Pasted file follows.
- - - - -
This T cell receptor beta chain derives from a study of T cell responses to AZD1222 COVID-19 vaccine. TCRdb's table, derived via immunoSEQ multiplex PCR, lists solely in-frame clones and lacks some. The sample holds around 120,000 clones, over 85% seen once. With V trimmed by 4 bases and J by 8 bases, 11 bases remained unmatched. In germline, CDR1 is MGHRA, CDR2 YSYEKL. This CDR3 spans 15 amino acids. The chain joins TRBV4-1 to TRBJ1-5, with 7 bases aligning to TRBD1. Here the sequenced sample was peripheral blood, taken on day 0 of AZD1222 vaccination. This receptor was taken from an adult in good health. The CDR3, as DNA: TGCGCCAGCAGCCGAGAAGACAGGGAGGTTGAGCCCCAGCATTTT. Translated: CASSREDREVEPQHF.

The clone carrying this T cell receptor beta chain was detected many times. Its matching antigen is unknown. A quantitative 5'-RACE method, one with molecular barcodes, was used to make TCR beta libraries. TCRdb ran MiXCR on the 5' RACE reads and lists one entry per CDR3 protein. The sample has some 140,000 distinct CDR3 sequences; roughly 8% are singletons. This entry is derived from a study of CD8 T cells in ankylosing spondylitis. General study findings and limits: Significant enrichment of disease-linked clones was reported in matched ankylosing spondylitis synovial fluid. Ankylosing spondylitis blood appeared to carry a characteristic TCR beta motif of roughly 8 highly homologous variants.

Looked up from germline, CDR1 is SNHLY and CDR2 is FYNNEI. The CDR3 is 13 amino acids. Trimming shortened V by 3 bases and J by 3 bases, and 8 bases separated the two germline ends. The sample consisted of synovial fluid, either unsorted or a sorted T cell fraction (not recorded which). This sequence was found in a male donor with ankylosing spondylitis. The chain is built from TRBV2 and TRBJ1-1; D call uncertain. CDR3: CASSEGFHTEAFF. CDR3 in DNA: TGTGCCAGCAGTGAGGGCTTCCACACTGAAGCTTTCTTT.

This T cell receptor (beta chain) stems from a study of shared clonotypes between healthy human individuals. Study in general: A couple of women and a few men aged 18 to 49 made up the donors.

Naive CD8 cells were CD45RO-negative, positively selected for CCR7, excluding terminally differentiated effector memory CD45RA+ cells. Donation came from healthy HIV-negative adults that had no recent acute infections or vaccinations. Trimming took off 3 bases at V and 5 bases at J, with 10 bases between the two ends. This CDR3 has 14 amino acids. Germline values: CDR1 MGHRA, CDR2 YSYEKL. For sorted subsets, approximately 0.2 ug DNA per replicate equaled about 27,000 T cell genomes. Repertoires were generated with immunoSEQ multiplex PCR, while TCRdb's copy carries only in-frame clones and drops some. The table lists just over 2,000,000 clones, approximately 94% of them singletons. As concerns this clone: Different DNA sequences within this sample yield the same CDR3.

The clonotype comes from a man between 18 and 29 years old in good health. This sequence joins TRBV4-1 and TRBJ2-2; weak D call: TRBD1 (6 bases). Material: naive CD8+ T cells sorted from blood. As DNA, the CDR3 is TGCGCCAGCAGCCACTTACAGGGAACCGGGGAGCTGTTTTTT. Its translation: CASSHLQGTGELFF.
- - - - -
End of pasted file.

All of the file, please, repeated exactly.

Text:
This T cell receptor beta chain derives from a study of T cell responses to AZD1222 COVID-19 vaccine. TCRdb's table, derived via immunoSEQ multiplex PCR, lists solely in-frame clones and lacks some. The sample holds around 120,000 clones, over 85% seen once. With V trimmed by 4 bases and J by 8 bases, 11 bases remained unmatched. In germline, CDR1 is MGHRA, CDR2 YSYEKL. This CDR3 spans 15 amino acids. The chain joins TRBV4-1 to TRBJ1-5, with 7 bases aligning to TRBD1. Here the sequenced sample was peripheral blood, taken on day 0 of AZD1222 vaccination. This receptor was taken from an adult in good health. The CDR3, as DNA: TGCGCCAGCAGCCGAGAAGACAGGGAGGTTGAGCCCCAGCATTTT. Translated: CASSREDREVEPQHF.

The clone carrying this T cell receptor beta chain was detected many times. Its matching antigen is unknown. A quantitative 5'-RACE method, one with molecular barcodes, was used to make TCR beta libraries. TCRdb ran MiXCR on the 5' RACE reads and lists one entry per CDR3 protein. The sample has some 140,000 distinct CDR3 sequences; roughly 8% are singletons. This entry is derived from a study of CD8 T cells in ankylosing spondylitis. General study findings and limits: Significant enrichment of disease-linked clones was reported in matched ankylosing spondylitis synovial fluid. Ankylosing spondylitis blood appeared to carry a characteristic TCR beta motif of roughly 8 highly homologous variants.

Looked up from germline, CDR1 is SNHLY and CDR2 is FYNNEI. The CDR3 is 13 amino acids. Trimming shortened V by 3 bases and J by 3 bases, and 8 bases separated the two germline ends. The sample consisted of synovial fluid, either unsorted or a sorted T cell fraction (not recorded which). This sequence was found in a male donor with ankylosing spondylitis. The chain is built from TRBV2 and TRBJ1-1; D call uncertain. CDR3: CASSEGFHTEAFF. CDR3 in DNA: TGTGCCAGCAGTGAGGGCTTCCACACTGAAGCTTTCTTT.

This T cell receptor (beta chain) stems from a study of shared clonotypes between healthy human individuals. Study in general: A couple of women and a few men aged 18 to 49 made up the donors.

Naive CD8 cells were CD45RO-negative, positively selected for CCR7, excluding terminally differentiated effector memory CD45RA+ cells. Donation came from healthy HIV-negative adults that had no recent acute infections or vaccinations. Trimming took off 3 bases at V and 5 bases at J, with 10 bases between the two ends. This CDR3 has 14 amino acids. Germline values: CDR1 MGHRA, CDR2 YSYEKL. For sorted subsets, approximately 0.2 ug DNA per replicate equaled about 27,000 T cell genomes. Repertoires were generated with immunoSEQ multiplex PCR, while TCRdb's copy carries only in-frame clones and drops some. The table lists just over 2,000,000 clones, approximately 94% of them singletons. As concerns this clone: Different DNA sequences within this sample yield the same CDR3.

The clonotype comes from a man between 18 and 29 years old in good health. This sequence joins TRBV4-1 and TRBJ2-2; weak D call: TRBD1 (6 bases). Material: naive CD8+ T cells sorted from blood. As DNA, the CDR3 is TGCGCCAGCAGCCACTTACAGGGAACCGGGGAGCTGTTTTTT. Its translation: CASSHLQGTGELFF.